Question: A couple of our board directors are alcoholics. Because of their director positions they are able to enter into contracts, negotiate with potential vendors and decide what maintenance projects should take place. They have entered into agreements and signed contracts while inebriated, then not recalled signing the contracts. They don't recall conversations and promises made to certain owners, vendors and management. Other board directors learn of the contracts too late to rescind them. Directors and owners are hesitant to broach this subject with them because the last discussion turned ugly. These individuals are very popular and well liked, and no one wants to hurt their feelings so they keep getting reelected. Both directors attend various support groups for their alcoholism but their actions and poor judgment end up costing the association and owners money by binding us to contracts we probably would not have entered into. How do we tactfully handle this situation so we don't get sued for discrimination?
Answer: The tactful method for handling this situation ended when those board directors were unable to remember their actions.
Having an addiction to alcohol does not make one a member of a protected class, nor does it exempt such directors from performing their duties. Directors are still obligated to provide notice for all meetings at which their decisions are/were made and to keep minutes, which must be produced upon request by any titleholder.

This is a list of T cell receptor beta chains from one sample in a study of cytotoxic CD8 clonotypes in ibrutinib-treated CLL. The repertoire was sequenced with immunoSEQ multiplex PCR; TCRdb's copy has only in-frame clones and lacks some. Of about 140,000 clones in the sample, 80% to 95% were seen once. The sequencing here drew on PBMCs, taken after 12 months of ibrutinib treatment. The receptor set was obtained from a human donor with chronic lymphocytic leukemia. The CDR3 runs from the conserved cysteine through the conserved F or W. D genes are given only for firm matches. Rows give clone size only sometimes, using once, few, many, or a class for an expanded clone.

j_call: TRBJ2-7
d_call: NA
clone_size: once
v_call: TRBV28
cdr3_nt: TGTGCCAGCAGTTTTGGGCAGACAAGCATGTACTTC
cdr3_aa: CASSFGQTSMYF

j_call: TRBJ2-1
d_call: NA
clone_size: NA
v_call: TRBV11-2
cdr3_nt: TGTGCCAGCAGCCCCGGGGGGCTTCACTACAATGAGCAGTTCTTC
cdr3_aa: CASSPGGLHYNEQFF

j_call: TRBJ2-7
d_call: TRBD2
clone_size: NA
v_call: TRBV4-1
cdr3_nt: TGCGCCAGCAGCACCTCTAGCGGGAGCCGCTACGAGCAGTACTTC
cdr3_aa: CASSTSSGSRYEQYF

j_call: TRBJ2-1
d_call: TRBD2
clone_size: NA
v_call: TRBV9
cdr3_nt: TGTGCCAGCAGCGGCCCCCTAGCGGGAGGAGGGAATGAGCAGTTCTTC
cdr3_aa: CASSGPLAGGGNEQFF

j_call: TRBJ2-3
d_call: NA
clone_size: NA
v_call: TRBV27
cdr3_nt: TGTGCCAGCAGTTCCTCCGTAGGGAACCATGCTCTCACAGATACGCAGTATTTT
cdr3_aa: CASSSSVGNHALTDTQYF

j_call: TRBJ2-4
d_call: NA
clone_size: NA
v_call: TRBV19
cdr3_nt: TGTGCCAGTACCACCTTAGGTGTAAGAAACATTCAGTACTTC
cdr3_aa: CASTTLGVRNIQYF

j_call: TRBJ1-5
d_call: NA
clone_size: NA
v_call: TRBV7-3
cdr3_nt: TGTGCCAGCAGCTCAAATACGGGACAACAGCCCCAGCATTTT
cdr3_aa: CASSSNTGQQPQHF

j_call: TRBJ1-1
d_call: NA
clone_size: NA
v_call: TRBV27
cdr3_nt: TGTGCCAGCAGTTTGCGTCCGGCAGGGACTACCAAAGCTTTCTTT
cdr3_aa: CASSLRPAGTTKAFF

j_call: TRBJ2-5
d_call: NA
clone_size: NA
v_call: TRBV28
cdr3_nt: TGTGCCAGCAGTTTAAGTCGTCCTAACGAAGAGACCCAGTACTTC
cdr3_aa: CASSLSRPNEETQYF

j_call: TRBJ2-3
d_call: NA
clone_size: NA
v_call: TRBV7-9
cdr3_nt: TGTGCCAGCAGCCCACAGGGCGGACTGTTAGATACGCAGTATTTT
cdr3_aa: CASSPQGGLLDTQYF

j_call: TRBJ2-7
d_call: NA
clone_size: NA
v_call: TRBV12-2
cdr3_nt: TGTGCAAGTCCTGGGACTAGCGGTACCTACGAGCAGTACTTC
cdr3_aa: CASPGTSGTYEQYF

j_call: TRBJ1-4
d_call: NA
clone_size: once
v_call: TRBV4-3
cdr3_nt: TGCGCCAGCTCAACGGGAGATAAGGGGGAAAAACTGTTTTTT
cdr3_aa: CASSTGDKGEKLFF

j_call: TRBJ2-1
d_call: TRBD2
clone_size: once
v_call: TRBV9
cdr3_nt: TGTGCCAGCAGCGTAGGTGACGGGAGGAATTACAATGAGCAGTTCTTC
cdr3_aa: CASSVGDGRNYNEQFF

Under the law, it appears as if these directors are unable to perform the duties required of them and should be removed from the board. If the directors don't resign, owners can call a special meeting for the purpose of removing them. Under Corporations Code section 7222, any or all directors may be removed without cause by the titleholders. Read your covenants, conditions and restrictions for the procedures to follow for removal of a director.
Each board director owes the association and its titleholders a duty of "care" and "loyalty." That means taking their obligations seriously and refraining from reckless behavior. Signing a contract and not remembering that act is reckless. Owners put their trust in the board as fiduciaries and believe directors will act in good faith.
Under the duty of care, each director is required to perform an independent investigation before entering into any contract or binding the association in any way. It is not enough to merely accept the word of another director that due diligence has been performed.
If ensuring good faith means changing the way contracts are signed, that can be accomplished by simply passing a resolution to that affect. A breach of duties that results in damages can mean those directors are liable individually.
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